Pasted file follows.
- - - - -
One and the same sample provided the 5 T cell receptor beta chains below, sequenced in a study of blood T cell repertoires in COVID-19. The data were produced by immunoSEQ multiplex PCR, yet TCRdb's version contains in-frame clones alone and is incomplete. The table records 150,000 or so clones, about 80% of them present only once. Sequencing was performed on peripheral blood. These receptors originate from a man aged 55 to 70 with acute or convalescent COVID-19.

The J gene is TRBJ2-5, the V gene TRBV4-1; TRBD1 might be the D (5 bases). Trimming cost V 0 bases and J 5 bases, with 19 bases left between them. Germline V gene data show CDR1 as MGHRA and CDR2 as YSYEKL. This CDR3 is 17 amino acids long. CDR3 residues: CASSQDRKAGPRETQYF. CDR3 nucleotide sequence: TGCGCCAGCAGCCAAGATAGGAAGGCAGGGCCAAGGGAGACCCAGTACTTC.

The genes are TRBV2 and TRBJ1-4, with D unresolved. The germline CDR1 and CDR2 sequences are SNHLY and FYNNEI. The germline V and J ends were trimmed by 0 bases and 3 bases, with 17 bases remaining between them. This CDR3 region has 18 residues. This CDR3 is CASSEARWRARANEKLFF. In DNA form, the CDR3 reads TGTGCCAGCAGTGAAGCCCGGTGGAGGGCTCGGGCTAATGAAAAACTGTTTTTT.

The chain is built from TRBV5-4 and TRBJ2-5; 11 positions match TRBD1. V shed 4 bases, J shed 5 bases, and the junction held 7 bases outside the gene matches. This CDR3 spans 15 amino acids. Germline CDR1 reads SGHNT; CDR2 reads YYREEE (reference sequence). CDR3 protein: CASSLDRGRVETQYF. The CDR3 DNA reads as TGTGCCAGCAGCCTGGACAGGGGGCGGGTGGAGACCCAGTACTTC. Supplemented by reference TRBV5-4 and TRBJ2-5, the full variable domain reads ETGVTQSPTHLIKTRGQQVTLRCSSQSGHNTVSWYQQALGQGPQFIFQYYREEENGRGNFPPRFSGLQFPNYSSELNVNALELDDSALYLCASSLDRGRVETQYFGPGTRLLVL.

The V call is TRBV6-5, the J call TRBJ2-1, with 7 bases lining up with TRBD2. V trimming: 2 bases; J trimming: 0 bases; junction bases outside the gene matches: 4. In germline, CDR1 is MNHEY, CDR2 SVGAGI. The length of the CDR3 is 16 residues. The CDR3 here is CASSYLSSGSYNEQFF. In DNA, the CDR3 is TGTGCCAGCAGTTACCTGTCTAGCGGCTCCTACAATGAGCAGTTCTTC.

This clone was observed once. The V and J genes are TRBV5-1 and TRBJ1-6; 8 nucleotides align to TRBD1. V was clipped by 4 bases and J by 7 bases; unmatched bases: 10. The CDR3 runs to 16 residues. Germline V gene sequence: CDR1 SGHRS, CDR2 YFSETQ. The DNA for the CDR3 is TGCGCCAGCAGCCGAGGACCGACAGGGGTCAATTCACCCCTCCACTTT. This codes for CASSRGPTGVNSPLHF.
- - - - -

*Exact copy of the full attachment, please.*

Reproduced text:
One and the same sample provided the 5 T cell receptor beta chains below, sequenced in a study of blood T cell repertoires in COVID-19. The data were produced by immunoSEQ multiplex PCR, yet TCRdb's version contains in-frame clones alone and is incomplete. The table records 150,000 or so clones, about 80% of them present only once. Sequencing was performed on peripheral blood. These receptors originate from a man aged 55 to 70 with acute or convalescent COVID-19.

The J gene is TRBJ2-5, the V gene TRBV4-1; TRBD1 might be the D (5 bases). Trimming cost V 0 bases and J 5 bases, with 19 bases left between them. Germline V gene data show CDR1 as MGHRA and CDR2 as YSYEKL. This CDR3 is 17 amino acids long. CDR3 residues: CASSQDRKAGPRETQYF. CDR3 nucleotide sequence: TGCGCCAGCAGCCAAGATAGGAAGGCAGGGCCAAGGGAGACCCAGTACTTC.

The genes are TRBV2 and TRBJ1-4, with D unresolved. The germline CDR1 and CDR2 sequences are SNHLY and FYNNEI. The germline V and J ends were trimmed by 0 bases and 3 bases, with 17 bases remaining between them. This CDR3 region has 18 residues. This CDR3 is CASSEARWRARANEKLFF. In DNA form, the CDR3 reads TGTGCCAGCAGTGAAGCCCGGTGGAGGGCTCGGGCTAATGAAAAACTGTTTTTT.

The chain is built from TRBV5-4 and TRBJ2-5; 11 positions match TRBD1. V shed 4 bases, J shed 5 bases, and the junction held 7 bases outside the gene matches. This CDR3 spans 15 amino acids. Germline CDR1 reads SGHNT; CDR2 reads YYREEE (reference sequence). CDR3 protein: CASSLDRGRVETQYF. The CDR3 DNA reads as TGTGCCAGCAGCCTGGACAGGGGGCGGGTGGAGACCCAGTACTTC. Supplemented by reference TRBV5-4 and TRBJ2-5, the full variable domain reads ETGVTQSPTHLIKTRGQQVTLRCSSQSGHNTVSWYQQALGQGPQFIFQYYREEENGRGNFPPRFSGLQFPNYSSELNVNALELDDSALYLCASSLDRGRVETQYFGPGTRLLVL.

The V call is TRBV6-5, the J call TRBJ2-1, with 7 bases lining up with TRBD2. V trimming: 2 bases; J trimming: 0 bases; junction bases outside the gene matches: 4. In germline, CDR1 is MNHEY, CDR2 SVGAGI. The length of the CDR3 is 16 residues. The CDR3 here is CASSYLSSGSYNEQFF. In DNA, the CDR3 is TGTGCCAGCAGTTACCTGTCTAGCGGCTCCTACAATGAGCAGTTCTTC.

This clone was observed once. The V and J genes are TRBV5-1 and TRBJ1-6; 8 nucleotides align to TRBD1. V was clipped by 4 bases and J by 7 bases; unmatched bases: 10. The CDR3 runs to 16 residues. Germline V gene sequence: CDR1 SGHRS, CDR2 YFSETQ. The DNA for the CDR3 is TGCGCCAGCAGCCGAGGACCGACAGGGGTCAATTCACCCCTCCACTTT. This codes for CASSRGPTGVNSPLHF.